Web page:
1 March, 2015 AsiaNews.it Twitter AsiaNews.it Facebook            

Help AsiaNews | About us | P.I.M.E. | | RssNewsletter | Mobile





mediazioni e arbitrati, risoluzione alternativa delle controversie e servizi di mediazione e arbitrato
e-mail this to a friend printable version


» 06/07/2012
RUSSIA
Crackdown on demonstrations on the eve of the new anti-Putin march
by Nina Achmatova
After Duma go ahead, the Russian Senate also approves the bill that tightens sanctions on those who engage in unauthorized demonstrations. Citizens risk having to pay up to 7 thousand euros. To become law it only needs the signature of the President.

Moscow (AsiaNews) - A controversial bill that exponentially increases the penalties for those who engage in unauthorized demonstrations is awaiting the signature of President Vladimir Putin to become law. According to the defenders of human rights, the text undermines the right to demonstrate freely, established in the Federal Constitution.

The controversial bill received yesterday, June 6, the green light from the Federation Council, after approval by the Duma yesterday, following an unprecedented debate which lasted 11 hours. The 1990s at the time of Yeltsin - whose parliament is remembered as the most unruly of modern Russia - was the last time such a heated session was witnessed with the opposition that brought a shower of amendments to the document proposed by the party majority United Russia.

For those taking part in unauthorized demonstrations, the new rules will increase prior sanctions by 200%: you may pay a maximum of 300 thousand rubles (7 thousand euros) for individuals, 600 thousand rubles for public officials (14 thousand euros) and one million rubles (23 thousand euros) for legal entities. To incur the fines  it will be sufficient "to be gathered together at once" in a particular place. A clarification, which would seek to hinder even the most creative forms of protest staged by the opposition in recent months, such as walking the streets, sit-in in the parks or just showing off white ribbons, a symbol of protest.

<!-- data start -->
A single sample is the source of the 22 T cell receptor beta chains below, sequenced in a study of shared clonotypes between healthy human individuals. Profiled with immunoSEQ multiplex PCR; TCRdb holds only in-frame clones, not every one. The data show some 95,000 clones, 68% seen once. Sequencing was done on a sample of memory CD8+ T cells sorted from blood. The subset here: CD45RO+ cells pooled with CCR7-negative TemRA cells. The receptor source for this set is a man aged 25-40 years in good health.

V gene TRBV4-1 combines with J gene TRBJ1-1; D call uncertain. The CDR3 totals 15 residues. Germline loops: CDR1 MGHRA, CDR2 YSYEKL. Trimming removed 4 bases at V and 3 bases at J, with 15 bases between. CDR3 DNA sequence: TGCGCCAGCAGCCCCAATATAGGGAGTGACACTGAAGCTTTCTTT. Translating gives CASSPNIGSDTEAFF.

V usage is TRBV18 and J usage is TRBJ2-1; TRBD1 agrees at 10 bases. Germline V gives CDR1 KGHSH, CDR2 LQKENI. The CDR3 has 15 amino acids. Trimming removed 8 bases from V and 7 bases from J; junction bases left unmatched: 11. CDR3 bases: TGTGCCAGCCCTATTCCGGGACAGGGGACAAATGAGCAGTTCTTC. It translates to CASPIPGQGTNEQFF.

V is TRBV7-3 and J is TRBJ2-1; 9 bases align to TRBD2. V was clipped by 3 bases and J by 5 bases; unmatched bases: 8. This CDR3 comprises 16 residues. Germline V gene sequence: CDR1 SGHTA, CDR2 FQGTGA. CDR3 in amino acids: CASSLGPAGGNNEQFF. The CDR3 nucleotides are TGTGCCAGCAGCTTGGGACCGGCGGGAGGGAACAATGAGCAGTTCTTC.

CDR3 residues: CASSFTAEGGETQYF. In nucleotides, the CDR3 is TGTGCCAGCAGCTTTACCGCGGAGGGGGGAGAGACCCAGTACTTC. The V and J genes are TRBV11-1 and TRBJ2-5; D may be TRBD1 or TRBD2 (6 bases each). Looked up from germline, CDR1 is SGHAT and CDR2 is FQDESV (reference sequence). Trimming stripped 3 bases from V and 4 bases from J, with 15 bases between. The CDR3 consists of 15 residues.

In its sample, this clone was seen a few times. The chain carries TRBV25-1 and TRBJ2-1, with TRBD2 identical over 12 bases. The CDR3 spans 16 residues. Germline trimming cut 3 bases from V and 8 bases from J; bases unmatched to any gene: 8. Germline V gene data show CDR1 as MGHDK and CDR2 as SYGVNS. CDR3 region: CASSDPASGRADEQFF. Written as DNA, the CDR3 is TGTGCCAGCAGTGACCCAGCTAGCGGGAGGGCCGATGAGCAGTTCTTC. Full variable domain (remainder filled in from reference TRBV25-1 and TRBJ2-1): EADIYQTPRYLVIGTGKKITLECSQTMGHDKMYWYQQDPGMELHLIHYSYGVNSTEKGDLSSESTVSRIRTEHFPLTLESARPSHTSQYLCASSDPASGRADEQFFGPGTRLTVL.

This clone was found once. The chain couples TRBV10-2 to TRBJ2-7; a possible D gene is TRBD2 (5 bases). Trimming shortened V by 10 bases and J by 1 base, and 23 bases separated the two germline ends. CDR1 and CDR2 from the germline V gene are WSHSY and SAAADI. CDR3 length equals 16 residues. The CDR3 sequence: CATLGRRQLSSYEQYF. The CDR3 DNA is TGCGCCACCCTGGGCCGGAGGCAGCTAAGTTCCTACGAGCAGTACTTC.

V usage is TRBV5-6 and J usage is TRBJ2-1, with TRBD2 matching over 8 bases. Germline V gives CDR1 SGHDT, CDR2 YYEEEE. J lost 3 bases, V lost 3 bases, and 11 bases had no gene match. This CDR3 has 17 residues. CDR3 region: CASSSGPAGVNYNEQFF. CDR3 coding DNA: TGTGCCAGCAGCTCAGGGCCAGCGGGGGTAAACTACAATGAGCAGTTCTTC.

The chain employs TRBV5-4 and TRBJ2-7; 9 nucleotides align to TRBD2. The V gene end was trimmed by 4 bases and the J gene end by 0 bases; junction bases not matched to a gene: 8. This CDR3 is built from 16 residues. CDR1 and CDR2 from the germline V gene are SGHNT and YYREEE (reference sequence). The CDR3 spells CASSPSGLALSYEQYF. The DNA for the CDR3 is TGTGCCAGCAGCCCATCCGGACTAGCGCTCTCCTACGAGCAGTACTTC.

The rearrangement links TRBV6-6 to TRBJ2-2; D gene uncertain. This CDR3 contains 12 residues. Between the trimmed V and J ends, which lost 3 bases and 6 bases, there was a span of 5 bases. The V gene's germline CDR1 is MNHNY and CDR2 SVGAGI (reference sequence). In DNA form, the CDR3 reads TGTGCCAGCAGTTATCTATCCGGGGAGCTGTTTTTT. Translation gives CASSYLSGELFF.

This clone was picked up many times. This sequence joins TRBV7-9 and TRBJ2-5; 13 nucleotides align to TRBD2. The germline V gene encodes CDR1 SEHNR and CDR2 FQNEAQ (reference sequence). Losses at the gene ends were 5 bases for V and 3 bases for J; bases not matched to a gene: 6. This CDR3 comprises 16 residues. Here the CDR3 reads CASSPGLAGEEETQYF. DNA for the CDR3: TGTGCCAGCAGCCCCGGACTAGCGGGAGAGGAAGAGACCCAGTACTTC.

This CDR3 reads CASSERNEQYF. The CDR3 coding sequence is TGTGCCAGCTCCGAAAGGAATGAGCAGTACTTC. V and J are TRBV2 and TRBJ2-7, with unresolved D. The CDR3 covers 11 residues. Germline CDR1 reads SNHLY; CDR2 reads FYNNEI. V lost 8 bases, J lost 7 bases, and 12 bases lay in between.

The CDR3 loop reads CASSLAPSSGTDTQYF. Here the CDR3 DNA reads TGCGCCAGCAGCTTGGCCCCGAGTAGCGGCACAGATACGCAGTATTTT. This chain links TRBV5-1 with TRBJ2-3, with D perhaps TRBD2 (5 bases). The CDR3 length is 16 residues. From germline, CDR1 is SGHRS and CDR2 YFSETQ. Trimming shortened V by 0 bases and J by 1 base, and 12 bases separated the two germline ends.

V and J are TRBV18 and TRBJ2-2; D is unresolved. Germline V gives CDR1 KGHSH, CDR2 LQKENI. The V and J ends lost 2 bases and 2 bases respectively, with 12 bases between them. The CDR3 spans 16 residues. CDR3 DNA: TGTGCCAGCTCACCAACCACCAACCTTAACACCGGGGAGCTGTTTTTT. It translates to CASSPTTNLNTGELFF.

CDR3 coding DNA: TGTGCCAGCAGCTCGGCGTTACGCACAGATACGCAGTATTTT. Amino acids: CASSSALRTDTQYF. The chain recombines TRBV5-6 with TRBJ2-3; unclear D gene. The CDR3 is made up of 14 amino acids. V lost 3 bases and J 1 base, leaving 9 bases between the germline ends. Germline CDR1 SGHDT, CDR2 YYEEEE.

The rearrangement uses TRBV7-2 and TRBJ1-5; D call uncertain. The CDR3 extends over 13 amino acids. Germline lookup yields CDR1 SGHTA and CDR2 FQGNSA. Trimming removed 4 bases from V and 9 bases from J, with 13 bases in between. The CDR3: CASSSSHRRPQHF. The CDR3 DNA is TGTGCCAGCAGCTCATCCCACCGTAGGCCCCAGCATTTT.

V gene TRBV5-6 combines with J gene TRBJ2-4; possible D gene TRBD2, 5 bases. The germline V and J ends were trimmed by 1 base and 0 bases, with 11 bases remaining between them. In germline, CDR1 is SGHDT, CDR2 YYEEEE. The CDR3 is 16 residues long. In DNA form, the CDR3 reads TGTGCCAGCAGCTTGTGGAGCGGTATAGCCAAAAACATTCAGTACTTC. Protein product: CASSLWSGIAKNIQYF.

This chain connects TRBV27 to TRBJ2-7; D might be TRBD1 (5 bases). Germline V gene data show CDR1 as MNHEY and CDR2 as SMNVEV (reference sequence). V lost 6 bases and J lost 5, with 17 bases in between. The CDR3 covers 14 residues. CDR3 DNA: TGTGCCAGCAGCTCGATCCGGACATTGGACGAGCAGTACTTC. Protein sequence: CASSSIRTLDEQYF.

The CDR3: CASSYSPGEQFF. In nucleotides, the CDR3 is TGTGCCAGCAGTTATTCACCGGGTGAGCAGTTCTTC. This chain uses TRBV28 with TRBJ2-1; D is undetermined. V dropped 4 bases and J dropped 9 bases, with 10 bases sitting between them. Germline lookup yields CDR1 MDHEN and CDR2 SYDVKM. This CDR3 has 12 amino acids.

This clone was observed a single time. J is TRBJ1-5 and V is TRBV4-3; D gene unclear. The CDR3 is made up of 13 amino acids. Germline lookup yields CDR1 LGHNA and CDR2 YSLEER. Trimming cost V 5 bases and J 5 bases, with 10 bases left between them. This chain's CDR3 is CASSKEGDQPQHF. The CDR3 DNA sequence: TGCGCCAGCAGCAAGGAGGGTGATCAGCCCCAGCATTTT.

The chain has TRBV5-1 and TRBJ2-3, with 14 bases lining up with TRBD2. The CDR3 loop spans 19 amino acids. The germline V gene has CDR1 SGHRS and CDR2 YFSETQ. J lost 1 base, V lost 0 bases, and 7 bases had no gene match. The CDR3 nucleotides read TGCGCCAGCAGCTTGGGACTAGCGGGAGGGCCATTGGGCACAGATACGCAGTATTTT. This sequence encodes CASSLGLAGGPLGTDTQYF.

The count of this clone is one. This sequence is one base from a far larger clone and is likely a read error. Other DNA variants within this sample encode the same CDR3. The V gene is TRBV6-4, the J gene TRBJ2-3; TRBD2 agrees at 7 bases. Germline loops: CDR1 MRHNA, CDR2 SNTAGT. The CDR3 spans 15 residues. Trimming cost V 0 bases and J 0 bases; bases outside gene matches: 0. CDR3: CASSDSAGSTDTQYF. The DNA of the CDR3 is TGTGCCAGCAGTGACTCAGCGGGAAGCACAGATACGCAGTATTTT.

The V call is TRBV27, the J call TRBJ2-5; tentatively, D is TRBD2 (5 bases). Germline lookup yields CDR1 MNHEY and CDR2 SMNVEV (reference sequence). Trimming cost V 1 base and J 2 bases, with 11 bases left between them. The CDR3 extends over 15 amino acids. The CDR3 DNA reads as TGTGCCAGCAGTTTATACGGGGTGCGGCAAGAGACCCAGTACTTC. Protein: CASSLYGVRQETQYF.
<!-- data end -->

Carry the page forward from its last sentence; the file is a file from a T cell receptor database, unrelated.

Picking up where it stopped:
In order to become law, the text just needs the signature of Putin. The head of the Federal Council for Human Rights, Mikhail Fedotov, has already announced he will ask the head of the Kremlin to veto the document, considered contrary to Article 31 of the Constitution, which guarantees the right to freedom of expression. Criticisms of the new law came not only from Russian opposition political forces, including from organizations like Human Rights Watch and the Parliamentary Assembly of the Council of Europe. Kremlin spokesman, Dmitri Peskov, has announced that the president "will listen to all voices" before making  his decision. But hopes that the bill be rejected are very few: two days ago, Putin himself expressed support of the initiative, which - according to him- would unite Russia to legislation already in force in Europe.